As IoT applications penetrate the market the competition between different LPWA options has grown fiercer, especially between the better known solutions like LTE-M, NB-IoT, Sigfox and LoRA and their unlicensed rivals. One such rival is the British Telensa, a smart-lighting company with over 50 city and regional networks deployed in 8 countries and a project footprint covering over 1 million streetlights. Yet Telensa doesn’t only offer a lighting solution: its bi-directional radio-enabled network can serve sensors and wireless IoT applications. Called Ultra Narrow Band (UNB), Telensa’s network claims to combine what all LPWA options strive for: low cost, long range, long battery life and a 2-way communication for massive numbers of devices.
It’s not just the features that might give Telensa an edge- it’s the fact that it has a ready-to-use product and a “business-case-first” attitude. Lighting is perhaps one of the first smart applications cities adopt, mostly due to its relatively low cost and easy maintenance. Selling a lighting solution first earns vendors like Telensa customers far easier than any other LPWA option that has to prove good coverage and performance. The fact that the lights come with a free wireless IoT network makes Telensa an even more appealing option for cities wanting to become smarter.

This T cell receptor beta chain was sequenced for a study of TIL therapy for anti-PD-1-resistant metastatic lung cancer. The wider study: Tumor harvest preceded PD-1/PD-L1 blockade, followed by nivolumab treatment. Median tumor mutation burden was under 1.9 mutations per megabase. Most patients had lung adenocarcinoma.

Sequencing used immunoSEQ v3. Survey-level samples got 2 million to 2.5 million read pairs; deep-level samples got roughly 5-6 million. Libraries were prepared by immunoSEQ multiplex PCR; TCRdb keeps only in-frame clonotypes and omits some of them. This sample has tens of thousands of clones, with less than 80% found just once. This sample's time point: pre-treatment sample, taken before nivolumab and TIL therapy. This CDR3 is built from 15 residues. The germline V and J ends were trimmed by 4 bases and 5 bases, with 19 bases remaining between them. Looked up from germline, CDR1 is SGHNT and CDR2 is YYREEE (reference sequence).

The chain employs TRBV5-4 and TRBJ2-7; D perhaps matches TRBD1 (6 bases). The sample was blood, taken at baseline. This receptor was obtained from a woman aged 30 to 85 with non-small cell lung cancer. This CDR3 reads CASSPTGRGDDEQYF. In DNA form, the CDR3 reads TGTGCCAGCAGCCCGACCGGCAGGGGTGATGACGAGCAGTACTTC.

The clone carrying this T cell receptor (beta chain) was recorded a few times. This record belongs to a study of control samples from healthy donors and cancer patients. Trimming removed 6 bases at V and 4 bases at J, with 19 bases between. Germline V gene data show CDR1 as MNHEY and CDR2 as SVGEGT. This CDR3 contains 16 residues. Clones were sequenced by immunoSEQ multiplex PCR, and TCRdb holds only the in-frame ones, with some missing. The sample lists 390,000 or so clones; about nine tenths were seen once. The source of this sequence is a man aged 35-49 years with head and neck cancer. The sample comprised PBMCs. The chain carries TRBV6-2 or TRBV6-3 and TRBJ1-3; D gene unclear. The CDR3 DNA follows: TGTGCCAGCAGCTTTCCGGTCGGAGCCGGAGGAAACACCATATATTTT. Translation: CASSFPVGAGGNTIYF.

Today over 9 million devices across 30 countries use UNB, with a brand new pilot launched in Essex and Hertfordshire County just last month. Piggy-back riding on the 250,000 Telensa streetlight deployed in the area by utilizing their UNB network the pilot will attempt to solve various daily-life struggles through gully, wind, traffic, waste and air quality monitoring. Both counties previously relied mostly on residential reports to solve such issues and now hope to improve quality life, save taxpayer money and cut on reaction time to fixing issues. Considering that big cities like Moscow and Shenzen are using Telensa’s UNB network- it seems like Essex has made a step in the right direction. Despite predictions of unlicensed solutions having a much slower growth rate, so called “niche companies” just might give bigger LPWA options a run for their money.